2002 Annual

Monday, 14 January 2002: 1:59 PM
Simulation of Fine-Scale Soil Moisture Variations at the Walnut River Watershed in Kansas
Yiwen Xu, ANL, Argonne, IL; and M. L. Wesely
Soil moisture affects the surface energy balance, planetary boundary layer development, and cloud formation. Simulation of soil moisture with fine spatial resolution is needed to account for the interactions of soil moisture with variations in vegetation and soil properties. In this project, the Mesoscale Meteorological Model version 5 (MM5) was used to simulate soil moisture at the Walnut River Watershed in Kansas. The 0.8 deg x 1.0 deg domain is covered mostly by grass and agricultural crops, and the soil texture is silt loam and silt clay loam. The simulation, carried out for April and May 1997, included three soil wetness levels. April 29 to May 1 was dry, May 10 to May 12 was intermediate, and May 20 to May 22 was wet because of heavy precipitation on May 19. To simulate soil moisture, initial conditions are crucial. Data processed by the National Weather Service Eta model with a resolution of 40 km were selected to provide the initial soil moisture conditions. MM5 provided estimates of precipitation, as well as longwave and shortwave radiation, to its land surface model, which is a hydrologic and soil thermodynamic model. The average modeled soil moisture was compared to measurements at eight observation stations. The soil moisture content in the top 10 cm of soil matched very well for the three time periods. Findings indicated that soil moisture is sensitive to initial conditions when soil is relatively dry but not sensitive when soil is wet. Soil moisture during rain events was simulated for May 17, 18, and 19. The runs started at (1) 0000 local time on May 19 and continued for one day, (2) 0000 hr on May 18 for 2 days, (3) 0000 on May 17 for 3 days, and (4) 1200 hr on May 18 for 1 and a half days. The comparison showed that for runs 2 and 3 the surface soil moisture content increased realistically during rain. In contrast, for run 1 modeled and observed soil moisture differed significantly mostly because the amount of modeled precipitation was less than half the observed amount. This discrepancy was associated with poor simulation of cloud amount in run 1 one-third that for runs 2 and 3 during the rain events, which might have been caused by inaccurate initial soil moisture conditions. The soil moisture spatial distribution was simulated by run 1 every 3 hr on May 19. The minimum appeared at 0300 hr, and the maximum appeared at 1800 hr because of the heavy precipitation.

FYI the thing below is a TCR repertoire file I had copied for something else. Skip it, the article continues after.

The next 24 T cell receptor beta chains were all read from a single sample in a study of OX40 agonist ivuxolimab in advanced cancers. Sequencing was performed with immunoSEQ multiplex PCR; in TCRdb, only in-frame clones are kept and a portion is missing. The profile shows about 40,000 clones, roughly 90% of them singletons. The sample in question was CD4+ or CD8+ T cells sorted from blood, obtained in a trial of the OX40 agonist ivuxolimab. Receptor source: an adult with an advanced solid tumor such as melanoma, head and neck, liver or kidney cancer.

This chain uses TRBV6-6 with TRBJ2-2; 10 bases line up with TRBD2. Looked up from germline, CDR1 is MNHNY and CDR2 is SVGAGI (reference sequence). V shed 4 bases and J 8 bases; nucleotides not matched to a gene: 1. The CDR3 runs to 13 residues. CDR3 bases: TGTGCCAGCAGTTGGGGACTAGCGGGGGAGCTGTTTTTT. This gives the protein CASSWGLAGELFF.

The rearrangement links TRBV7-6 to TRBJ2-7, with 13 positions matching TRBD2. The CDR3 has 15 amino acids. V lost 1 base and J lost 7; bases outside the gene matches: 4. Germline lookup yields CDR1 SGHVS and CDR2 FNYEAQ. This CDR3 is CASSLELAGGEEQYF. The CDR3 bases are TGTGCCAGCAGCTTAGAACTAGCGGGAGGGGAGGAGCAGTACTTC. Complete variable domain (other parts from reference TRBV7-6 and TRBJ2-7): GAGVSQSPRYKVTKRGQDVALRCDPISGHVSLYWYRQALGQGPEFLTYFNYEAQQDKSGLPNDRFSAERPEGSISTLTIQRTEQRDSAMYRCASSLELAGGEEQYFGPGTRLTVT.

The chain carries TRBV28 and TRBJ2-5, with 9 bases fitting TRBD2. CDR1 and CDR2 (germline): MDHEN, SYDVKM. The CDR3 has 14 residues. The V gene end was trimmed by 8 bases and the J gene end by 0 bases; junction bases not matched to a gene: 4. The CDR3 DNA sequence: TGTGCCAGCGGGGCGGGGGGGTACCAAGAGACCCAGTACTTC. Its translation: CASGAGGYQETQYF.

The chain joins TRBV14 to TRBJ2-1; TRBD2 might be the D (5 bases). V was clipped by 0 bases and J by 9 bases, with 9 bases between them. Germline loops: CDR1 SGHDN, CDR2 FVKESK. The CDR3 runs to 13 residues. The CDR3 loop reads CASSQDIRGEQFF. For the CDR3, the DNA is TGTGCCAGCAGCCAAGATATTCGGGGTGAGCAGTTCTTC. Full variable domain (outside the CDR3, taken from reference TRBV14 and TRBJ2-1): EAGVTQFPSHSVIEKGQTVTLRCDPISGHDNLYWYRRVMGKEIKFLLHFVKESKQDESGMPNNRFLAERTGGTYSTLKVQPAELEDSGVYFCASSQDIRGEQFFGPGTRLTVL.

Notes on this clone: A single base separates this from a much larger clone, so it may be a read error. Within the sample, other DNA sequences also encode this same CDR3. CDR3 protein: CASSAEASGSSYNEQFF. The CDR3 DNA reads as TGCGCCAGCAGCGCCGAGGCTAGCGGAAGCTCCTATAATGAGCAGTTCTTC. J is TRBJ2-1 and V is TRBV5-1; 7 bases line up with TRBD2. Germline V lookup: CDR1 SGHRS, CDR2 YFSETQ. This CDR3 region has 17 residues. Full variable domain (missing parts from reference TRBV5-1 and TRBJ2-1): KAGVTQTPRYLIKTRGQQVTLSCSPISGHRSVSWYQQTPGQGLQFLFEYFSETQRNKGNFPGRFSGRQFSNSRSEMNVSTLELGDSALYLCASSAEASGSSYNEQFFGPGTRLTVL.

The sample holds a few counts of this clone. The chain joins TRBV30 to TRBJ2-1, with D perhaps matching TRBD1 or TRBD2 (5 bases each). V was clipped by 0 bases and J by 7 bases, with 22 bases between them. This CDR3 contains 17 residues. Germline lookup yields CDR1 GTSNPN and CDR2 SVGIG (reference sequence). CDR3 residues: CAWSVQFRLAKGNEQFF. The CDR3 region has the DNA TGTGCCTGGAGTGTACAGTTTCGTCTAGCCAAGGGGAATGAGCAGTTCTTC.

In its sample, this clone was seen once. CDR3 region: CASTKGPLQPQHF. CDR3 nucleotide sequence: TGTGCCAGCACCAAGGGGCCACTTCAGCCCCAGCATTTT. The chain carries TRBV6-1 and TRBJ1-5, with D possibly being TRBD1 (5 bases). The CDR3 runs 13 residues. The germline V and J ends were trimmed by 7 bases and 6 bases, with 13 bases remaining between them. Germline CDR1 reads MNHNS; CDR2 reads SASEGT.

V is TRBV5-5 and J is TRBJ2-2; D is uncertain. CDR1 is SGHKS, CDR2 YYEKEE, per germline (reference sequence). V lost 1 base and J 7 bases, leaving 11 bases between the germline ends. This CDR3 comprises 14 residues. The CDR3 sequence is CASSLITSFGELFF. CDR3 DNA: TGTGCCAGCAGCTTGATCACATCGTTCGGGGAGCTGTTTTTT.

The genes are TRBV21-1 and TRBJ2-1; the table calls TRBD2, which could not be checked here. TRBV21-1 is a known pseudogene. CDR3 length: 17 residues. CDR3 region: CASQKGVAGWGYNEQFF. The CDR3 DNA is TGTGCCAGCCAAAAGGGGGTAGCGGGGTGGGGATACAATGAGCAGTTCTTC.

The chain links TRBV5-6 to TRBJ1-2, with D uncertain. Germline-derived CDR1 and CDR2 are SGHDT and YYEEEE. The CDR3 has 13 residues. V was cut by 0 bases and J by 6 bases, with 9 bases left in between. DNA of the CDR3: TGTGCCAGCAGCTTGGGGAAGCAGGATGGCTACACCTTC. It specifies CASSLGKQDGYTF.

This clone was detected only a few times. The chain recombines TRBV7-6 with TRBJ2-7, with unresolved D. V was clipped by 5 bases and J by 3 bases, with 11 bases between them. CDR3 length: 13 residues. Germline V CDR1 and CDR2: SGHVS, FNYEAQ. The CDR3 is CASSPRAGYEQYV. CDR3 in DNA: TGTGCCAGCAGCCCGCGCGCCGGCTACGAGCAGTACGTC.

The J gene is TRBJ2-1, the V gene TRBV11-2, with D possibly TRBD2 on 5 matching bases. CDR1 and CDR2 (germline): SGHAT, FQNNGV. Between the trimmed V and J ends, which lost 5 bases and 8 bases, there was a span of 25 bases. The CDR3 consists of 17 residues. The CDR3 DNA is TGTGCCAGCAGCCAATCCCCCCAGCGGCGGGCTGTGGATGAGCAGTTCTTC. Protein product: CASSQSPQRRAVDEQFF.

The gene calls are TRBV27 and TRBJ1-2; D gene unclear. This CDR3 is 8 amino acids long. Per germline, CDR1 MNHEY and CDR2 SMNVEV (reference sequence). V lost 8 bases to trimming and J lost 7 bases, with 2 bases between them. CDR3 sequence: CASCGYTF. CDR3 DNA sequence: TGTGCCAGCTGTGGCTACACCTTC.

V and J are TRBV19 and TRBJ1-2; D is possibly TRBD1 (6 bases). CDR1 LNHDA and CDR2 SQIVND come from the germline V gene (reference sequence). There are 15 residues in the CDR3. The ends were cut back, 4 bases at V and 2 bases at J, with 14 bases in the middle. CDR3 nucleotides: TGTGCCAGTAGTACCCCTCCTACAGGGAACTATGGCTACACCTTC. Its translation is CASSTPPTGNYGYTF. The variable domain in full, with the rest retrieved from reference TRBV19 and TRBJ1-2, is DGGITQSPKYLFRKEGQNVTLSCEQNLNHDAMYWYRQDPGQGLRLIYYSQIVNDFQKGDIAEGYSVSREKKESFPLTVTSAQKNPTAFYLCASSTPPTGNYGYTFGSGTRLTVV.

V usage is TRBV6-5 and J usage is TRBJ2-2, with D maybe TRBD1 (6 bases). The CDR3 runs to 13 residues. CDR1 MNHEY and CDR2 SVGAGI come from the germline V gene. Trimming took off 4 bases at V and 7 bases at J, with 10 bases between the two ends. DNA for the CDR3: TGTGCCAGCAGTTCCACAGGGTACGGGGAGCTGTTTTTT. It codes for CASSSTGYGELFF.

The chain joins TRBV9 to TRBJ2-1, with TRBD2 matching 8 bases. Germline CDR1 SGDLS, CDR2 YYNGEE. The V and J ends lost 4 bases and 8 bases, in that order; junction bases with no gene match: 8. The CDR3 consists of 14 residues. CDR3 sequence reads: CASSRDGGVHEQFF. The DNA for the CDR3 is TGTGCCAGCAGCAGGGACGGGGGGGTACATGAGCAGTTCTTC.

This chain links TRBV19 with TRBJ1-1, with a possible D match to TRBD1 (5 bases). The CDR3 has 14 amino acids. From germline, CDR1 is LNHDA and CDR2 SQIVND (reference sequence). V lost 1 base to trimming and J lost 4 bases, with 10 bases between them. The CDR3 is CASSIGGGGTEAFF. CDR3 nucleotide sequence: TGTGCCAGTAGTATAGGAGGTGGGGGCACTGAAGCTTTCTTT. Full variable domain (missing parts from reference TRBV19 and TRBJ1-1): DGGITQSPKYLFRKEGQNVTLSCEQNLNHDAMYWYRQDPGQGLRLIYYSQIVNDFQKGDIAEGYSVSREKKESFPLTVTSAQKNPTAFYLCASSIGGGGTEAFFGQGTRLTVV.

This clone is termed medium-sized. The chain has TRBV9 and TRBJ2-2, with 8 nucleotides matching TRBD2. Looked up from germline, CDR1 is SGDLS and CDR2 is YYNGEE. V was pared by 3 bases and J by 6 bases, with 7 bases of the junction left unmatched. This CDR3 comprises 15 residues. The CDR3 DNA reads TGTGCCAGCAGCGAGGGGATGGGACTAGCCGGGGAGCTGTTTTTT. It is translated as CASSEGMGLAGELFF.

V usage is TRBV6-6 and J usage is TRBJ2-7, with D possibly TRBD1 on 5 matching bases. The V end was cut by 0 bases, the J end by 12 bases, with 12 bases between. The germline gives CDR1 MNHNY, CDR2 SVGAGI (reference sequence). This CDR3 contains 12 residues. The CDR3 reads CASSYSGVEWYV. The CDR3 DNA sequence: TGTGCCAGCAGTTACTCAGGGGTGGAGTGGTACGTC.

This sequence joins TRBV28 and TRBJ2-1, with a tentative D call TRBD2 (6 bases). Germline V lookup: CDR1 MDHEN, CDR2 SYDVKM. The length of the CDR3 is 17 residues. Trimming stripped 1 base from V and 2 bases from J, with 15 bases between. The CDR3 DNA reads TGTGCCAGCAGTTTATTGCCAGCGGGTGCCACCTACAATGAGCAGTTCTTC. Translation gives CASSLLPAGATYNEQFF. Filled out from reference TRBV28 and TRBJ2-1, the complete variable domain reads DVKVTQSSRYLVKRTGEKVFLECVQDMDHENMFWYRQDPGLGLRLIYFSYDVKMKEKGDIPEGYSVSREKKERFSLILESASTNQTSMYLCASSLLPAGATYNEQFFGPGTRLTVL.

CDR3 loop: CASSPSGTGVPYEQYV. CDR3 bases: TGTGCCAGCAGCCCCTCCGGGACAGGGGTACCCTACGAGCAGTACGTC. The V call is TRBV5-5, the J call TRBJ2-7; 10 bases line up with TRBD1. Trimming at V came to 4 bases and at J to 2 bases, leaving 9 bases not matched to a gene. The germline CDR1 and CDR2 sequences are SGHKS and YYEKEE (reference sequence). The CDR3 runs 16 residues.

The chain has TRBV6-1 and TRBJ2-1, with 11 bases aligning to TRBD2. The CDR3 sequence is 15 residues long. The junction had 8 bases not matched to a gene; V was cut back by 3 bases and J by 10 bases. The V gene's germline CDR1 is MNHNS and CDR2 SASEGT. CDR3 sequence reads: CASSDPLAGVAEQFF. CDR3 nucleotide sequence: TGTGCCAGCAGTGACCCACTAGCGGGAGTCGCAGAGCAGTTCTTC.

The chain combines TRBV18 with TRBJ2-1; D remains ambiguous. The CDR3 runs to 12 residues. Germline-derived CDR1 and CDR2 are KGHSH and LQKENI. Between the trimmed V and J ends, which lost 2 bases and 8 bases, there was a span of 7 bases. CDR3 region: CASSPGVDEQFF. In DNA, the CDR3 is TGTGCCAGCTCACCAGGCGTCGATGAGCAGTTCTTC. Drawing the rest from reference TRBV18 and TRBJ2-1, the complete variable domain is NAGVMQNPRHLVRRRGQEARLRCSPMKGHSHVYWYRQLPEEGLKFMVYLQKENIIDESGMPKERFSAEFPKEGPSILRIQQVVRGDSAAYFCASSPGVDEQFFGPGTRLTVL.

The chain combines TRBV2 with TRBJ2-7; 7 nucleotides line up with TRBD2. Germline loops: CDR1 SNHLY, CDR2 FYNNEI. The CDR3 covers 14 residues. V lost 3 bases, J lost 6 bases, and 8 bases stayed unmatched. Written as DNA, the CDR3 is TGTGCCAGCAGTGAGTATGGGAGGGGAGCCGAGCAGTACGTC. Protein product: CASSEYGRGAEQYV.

Supplementary URL: